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Unraveling the History and Value of Allied Signal Stock Certificates: A Collector’s Guide

Unraveling the History and Value of Allied Signal Stock Certificates: A Collector’s Guide

As a collector of historical stock certificates, one company that may have piqued your interest is Allied Signal. The company’s storied past, diverse ventures, and eventual merger with Honeywell make it an intriguing piece of business ephemera. In this comprehensive guide, we will delve into the history of Allied Signal, the value and rarity of its stock certificates, and tips for collecting these fascinating pieces of financial history.

A Brief History of Allied Signal

Allied Signal was an American aerospace, automotive, and engineering conglomerate that can trace its roots back to the late 1800s. Its history is a tale of multiple mergers, acquisitions, and divestments, resulting in a highly diversified company.

The Amalgamation of Allied Chemical and Signal Companies

Allied Signal came to be in 1985 after the merger of Allied Chemical and Signal Companies. To understand its history, one must first look at these two separate entities.

Allied Chemical

Allied Chemical began in 1920 as Allied Chemical & Dye Corporation. It was the result of a merger between five American chemical companies interested in producing chemicals and dyes for various industries. The company grew over the years by acquiring smaller chemical companies and diversifying its portfolio. In 1958, the company changed its name to simply Allied Chemical, with operations in chemicals, plastics, and fibers.

Signal Companies

Signal Companies started in 1928 as the Signal Gasoline Company, focusing on oil and gas reserves in California. Expanding into oil exploration, production, and refining, the company eventually became Signal Oil & Gas Company in 1941. Over the years, Signal Companies continued to grow through acquisitions, diversifying into aerospace and automotive technologies as well.

Major Acquisitions and the Formation of Allied Signal

In 1985, the two companies merged to form Allied-Signal, later shortening the name to Allied Signal. The resulting company had a diverse portfolio, with operations in automotive, aerospace, chemicals, and electronics. Notable acquisitions in the 1990s include the automotive parts manufacturer Bendix Corporation and the aerospace manufacturer Garrett AiResearch.

The Merger with Honeywell and the End of Allied Signal

In 1999, Allied Signal announced a merger with Honeywell, another major player in the aerospace and industrial sectors. In 2000, the newly merged company chose the Honeywell name, marking the end of Allied Signal as a distinct corporate entity. However, Honeywell still maintains many of the acquired businesses and technologies, making it a relevant point of interest for stock certificate collectors.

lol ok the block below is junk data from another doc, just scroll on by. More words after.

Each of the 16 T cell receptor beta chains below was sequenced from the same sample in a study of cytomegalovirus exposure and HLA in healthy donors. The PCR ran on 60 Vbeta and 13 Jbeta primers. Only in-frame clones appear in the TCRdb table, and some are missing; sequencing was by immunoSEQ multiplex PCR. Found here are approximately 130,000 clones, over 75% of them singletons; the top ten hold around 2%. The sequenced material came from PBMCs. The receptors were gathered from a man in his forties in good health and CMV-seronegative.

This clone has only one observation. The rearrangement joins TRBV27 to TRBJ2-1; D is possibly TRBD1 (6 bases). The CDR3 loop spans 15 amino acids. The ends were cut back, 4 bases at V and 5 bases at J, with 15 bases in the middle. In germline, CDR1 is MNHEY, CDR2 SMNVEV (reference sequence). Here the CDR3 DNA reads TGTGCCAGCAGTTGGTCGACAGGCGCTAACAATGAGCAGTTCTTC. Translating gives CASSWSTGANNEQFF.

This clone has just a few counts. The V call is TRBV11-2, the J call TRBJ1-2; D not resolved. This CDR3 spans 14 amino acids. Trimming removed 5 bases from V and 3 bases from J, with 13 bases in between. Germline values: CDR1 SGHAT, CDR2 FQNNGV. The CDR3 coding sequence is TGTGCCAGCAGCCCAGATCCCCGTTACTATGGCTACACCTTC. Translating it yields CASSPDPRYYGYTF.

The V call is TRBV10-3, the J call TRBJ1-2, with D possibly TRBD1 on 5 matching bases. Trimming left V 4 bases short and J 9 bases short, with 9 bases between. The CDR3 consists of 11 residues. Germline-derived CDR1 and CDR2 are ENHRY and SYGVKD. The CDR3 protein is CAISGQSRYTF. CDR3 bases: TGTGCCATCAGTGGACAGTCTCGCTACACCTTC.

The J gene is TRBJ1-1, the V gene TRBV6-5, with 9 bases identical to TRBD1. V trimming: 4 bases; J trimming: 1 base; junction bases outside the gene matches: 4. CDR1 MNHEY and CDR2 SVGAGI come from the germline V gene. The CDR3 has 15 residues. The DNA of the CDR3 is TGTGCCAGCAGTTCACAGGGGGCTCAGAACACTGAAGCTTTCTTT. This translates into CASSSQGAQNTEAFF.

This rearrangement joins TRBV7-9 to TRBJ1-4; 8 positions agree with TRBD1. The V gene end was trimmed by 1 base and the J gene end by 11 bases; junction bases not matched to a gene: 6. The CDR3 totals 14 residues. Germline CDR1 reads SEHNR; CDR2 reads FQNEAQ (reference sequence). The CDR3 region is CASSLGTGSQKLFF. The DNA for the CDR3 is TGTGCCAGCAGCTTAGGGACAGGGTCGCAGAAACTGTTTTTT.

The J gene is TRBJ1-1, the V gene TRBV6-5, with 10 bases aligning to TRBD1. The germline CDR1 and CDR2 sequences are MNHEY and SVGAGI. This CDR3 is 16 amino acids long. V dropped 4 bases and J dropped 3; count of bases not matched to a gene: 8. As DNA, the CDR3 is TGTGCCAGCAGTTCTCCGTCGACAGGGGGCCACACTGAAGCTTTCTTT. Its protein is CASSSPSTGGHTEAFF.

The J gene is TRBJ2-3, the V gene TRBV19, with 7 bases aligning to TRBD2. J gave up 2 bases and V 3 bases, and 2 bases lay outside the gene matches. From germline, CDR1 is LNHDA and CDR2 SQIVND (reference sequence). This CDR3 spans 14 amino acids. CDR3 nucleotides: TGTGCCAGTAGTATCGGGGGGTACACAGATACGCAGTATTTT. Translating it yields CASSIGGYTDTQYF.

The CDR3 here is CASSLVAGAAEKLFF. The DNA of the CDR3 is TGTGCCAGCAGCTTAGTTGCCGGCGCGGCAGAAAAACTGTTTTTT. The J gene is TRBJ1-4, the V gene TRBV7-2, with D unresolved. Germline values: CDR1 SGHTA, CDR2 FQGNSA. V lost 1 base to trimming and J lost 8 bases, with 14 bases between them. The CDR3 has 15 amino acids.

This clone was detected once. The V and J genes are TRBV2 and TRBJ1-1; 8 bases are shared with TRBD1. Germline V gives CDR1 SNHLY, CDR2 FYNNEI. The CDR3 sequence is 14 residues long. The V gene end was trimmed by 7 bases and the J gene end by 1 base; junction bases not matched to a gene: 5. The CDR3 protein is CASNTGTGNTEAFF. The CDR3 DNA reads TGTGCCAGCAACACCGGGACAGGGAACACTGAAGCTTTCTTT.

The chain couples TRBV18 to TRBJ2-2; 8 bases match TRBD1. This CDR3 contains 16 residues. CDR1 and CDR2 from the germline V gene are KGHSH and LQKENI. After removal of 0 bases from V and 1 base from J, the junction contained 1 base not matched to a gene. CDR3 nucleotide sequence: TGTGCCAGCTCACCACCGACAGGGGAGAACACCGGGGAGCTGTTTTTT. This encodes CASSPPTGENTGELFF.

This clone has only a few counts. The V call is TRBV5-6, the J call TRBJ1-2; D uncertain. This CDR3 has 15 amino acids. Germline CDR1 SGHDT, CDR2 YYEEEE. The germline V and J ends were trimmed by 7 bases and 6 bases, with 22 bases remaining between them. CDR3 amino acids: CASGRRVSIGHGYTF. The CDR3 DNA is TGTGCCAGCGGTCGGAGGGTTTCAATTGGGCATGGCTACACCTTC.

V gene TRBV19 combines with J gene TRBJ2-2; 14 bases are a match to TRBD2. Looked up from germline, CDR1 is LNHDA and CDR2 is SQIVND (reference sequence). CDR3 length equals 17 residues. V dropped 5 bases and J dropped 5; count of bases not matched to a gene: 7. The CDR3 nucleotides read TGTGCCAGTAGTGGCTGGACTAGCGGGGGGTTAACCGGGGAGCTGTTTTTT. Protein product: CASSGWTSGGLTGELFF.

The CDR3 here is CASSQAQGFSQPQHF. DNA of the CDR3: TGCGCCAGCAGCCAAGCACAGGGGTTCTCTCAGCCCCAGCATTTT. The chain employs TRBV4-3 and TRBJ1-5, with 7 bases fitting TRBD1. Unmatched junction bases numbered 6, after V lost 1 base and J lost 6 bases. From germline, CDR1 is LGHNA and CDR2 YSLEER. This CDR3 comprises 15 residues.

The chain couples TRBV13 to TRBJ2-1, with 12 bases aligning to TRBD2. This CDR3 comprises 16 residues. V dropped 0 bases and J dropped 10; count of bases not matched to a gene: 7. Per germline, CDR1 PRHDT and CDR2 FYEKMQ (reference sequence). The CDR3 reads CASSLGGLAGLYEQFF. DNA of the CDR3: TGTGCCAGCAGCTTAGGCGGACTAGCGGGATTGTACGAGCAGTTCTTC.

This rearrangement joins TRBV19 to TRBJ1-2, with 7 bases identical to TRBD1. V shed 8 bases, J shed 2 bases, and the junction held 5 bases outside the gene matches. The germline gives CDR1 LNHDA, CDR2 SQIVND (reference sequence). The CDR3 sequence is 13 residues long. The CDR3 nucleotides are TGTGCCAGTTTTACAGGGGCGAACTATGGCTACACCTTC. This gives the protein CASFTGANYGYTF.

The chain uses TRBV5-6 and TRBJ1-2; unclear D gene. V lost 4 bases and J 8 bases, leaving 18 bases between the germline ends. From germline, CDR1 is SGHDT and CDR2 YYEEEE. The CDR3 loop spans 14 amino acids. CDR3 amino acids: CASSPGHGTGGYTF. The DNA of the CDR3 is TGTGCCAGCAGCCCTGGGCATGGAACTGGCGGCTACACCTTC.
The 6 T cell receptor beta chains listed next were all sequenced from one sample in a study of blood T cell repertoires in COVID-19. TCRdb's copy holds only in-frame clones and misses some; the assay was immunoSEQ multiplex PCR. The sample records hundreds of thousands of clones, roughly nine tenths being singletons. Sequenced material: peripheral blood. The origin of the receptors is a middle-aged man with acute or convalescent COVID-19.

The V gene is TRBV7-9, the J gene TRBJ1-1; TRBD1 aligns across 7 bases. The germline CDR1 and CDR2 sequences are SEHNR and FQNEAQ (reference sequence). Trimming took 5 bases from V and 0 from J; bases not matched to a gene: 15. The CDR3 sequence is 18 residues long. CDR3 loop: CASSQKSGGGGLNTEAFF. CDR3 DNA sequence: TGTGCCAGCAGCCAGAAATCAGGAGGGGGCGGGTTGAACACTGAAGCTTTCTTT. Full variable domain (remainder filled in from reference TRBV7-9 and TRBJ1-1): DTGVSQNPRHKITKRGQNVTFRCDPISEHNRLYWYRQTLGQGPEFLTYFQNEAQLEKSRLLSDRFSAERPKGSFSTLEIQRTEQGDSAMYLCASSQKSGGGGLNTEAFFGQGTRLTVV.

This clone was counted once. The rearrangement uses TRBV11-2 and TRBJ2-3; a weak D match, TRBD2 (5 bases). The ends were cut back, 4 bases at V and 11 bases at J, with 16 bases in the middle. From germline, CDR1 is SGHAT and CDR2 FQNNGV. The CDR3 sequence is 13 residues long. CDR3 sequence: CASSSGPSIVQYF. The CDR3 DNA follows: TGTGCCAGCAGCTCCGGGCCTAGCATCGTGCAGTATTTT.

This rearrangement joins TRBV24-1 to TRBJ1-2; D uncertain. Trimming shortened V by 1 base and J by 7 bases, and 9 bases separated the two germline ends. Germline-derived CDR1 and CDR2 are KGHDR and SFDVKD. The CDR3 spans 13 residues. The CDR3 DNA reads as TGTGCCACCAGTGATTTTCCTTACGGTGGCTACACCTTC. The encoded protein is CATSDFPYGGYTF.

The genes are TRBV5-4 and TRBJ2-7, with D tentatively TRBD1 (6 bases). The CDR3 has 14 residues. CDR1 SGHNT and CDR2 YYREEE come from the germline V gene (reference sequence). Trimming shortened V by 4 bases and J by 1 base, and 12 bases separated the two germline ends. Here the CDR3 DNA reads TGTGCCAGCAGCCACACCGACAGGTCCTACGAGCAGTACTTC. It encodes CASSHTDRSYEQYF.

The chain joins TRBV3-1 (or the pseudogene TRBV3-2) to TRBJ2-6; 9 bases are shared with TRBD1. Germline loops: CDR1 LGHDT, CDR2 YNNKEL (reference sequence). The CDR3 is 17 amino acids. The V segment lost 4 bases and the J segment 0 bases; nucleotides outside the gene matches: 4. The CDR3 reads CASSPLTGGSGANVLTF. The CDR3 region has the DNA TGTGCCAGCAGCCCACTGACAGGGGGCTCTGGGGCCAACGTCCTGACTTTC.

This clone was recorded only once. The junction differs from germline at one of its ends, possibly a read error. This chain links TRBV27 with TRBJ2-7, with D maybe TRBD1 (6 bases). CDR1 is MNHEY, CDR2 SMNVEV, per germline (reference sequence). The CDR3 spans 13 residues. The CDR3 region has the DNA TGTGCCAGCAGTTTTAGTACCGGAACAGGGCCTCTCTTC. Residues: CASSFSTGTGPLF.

Collecting Allied Signal Stock Certificates

Stock certificates from Allied Signal, Allied Chemical, Signal Companies, and their various mergers and acquisitions are popular with collectors due to their historical significance and diverse designs. These documents often feature intricate artwork, corporate seals, and typography that reveal the aesthetic trends and financial history of the time.

Determining the Value and Rarity of Stock Certificates

The value of a stock certificate depends on multiple factors, including age, rarity, historical significance, and condition. In general, older and rarer certificates in excellent condition fetch higher prices. Collectors may also be interested in certificates with unique features or those tied to significant corporate events or famous individuals.

While Allied Signal stock certificates are not exceptionally rare, they have a dedicated following among certain collectors. Collectors specializing in American corporate history, aerospace, automotive, or chemical companies may be particularly drawn to these pieces.

Tips for Collecting and Preserving Stock Certificates

For collectors new to stock certificates, here are some tips to help you build and maintain a valuable collection:

  • Educate yourself: Learn about the history of the companies and industries you’re interested in. Knowledge of corporate events, mergers, and acquisitions can help you identify valuable or rare certificates.
  • Condition matters: As with any collectible, a certificate’s condition plays a significant role in determining its value. Look for certificates without tears, stains, or other damage.
  • Storage is key: Store your certificates in acid-free, archival-safe materials to prevent decay and damage. Keep them in a cool, dry place away from direct sunlight.
  • Engage with the community: Join collector forums, attend shows or auctions, and network with other enthusiasts. You can gain invaluable knowledge, buying and selling opportunities, and make new friends who share your passion.


Allied Signal stock certificates tell the captivating story of a diversified American conglomerate with roots in the chemical, automotive, and aerospace industries. Collecting these certificates offers a window into the mergers, acquisitions, and divestments that shaped the company’s history. By understanding the factors that determine value and rarity and employing strategies for collecting and preserving stock certificates, you can build a collection that both honors the past and serves as an investment in the future.


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